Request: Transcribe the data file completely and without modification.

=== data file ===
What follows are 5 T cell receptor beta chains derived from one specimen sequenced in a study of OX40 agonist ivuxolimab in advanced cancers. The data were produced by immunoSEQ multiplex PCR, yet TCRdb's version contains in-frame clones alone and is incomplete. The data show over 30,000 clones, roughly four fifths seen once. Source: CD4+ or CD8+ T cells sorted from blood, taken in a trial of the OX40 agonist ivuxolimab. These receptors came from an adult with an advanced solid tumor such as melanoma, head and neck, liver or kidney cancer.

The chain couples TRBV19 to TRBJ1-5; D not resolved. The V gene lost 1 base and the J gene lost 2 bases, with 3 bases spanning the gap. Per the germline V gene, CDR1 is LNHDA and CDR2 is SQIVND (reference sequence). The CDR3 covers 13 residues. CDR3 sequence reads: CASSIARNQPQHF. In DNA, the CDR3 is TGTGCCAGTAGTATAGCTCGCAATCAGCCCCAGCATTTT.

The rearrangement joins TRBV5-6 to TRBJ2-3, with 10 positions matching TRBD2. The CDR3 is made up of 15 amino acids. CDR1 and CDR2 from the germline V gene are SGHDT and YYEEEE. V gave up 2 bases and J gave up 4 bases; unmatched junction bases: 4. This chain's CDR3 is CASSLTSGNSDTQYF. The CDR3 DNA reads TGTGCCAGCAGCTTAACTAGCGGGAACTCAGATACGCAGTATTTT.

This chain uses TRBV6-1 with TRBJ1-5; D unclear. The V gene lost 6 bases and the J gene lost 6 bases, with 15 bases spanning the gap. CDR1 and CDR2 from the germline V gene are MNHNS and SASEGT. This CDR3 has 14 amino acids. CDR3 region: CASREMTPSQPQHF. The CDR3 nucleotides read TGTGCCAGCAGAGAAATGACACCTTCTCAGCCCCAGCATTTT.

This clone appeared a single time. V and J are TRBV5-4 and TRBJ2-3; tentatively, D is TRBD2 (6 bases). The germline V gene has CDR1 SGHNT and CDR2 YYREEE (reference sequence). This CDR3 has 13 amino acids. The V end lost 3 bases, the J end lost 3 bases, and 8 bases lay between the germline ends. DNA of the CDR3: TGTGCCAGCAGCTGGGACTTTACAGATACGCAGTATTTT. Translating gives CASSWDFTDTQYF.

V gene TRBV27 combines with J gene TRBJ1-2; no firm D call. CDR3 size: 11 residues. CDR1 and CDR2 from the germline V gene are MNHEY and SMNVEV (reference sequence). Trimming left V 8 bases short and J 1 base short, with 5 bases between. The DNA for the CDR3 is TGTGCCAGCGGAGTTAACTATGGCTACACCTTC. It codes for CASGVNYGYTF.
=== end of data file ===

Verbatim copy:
What follows are 5 T cell receptor beta chains derived from one specimen sequenced in a study of OX40 agonist ivuxolimab in advanced cancers. The data were produced by immunoSEQ multiplex PCR, yet TCRdb's version contains in-frame clones alone and is incomplete. The data show over 30,000 clones, roughly four fifths seen once. Source: CD4+ or CD8+ T cells sorted from blood, taken in a trial of the OX40 agonist ivuxolimab. These receptors came from an adult with an advanced solid tumor such as melanoma, head and neck, liver or kidney cancer.

The chain couples TRBV19 to TRBJ1-5; D not resolved. The V gene lost 1 base and the J gene lost 2 bases, with 3 bases spanning the gap. Per the germline V gene, CDR1 is LNHDA and CDR2 is SQIVND (reference sequence). The CDR3 covers 13 residues. CDR3 sequence reads: CASSIARNQPQHF. In DNA, the CDR3 is TGTGCCAGTAGTATAGCTCGCAATCAGCCCCAGCATTTT.

The rearrangement joins TRBV5-6 to TRBJ2-3, with 10 positions matching TRBD2. The CDR3 is made up of 15 amino acids. CDR1 and CDR2 from the germline V gene are SGHDT and YYEEEE. V gave up 2 bases and J gave up 4 bases; unmatched junction bases: 4. This chain's CDR3 is CASSLTSGNSDTQYF. The CDR3 DNA reads TGTGCCAGCAGCTTAACTAGCGGGAACTCAGATACGCAGTATTTT.

This chain uses TRBV6-1 with TRBJ1-5; D unclear. The V gene lost 6 bases and the J gene lost 6 bases, with 15 bases spanning the gap. CDR1 and CDR2 from the germline V gene are MNHNS and SASEGT. This CDR3 has 14 amino acids. CDR3 region: CASREMTPSQPQHF. The CDR3 nucleotides read TGTGCCAGCAGAGAAATGACACCTTCTCAGCCCCAGCATTTT.

This clone appeared a single time. V and J are TRBV5-4 and TRBJ2-3; tentatively, D is TRBD2 (6 bases). The germline V gene has CDR1 SGHNT and CDR2 YYREEE (reference sequence). This CDR3 has 13 amino acids. The V end lost 3 bases, the J end lost 3 bases, and 8 bases lay between the germline ends. DNA of the CDR3: TGTGCCAGCAGCTGGGACTTTACAGATACGCAGTATTTT. Translating gives CASSWDFTDTQYF.

V gene TRBV27 combines with J gene TRBJ1-2; no firm D call. CDR3 size: 11 residues. CDR1 and CDR2 from the germline V gene are MNHEY and SMNVEV (reference sequence). Trimming left V 8 bases short and J 1 base short, with 5 bases between. The DNA for the CDR3 is TGTGCCAGCGGAGTTAACTATGGCTACACCTTC. It codes for CASGVNYGYTF.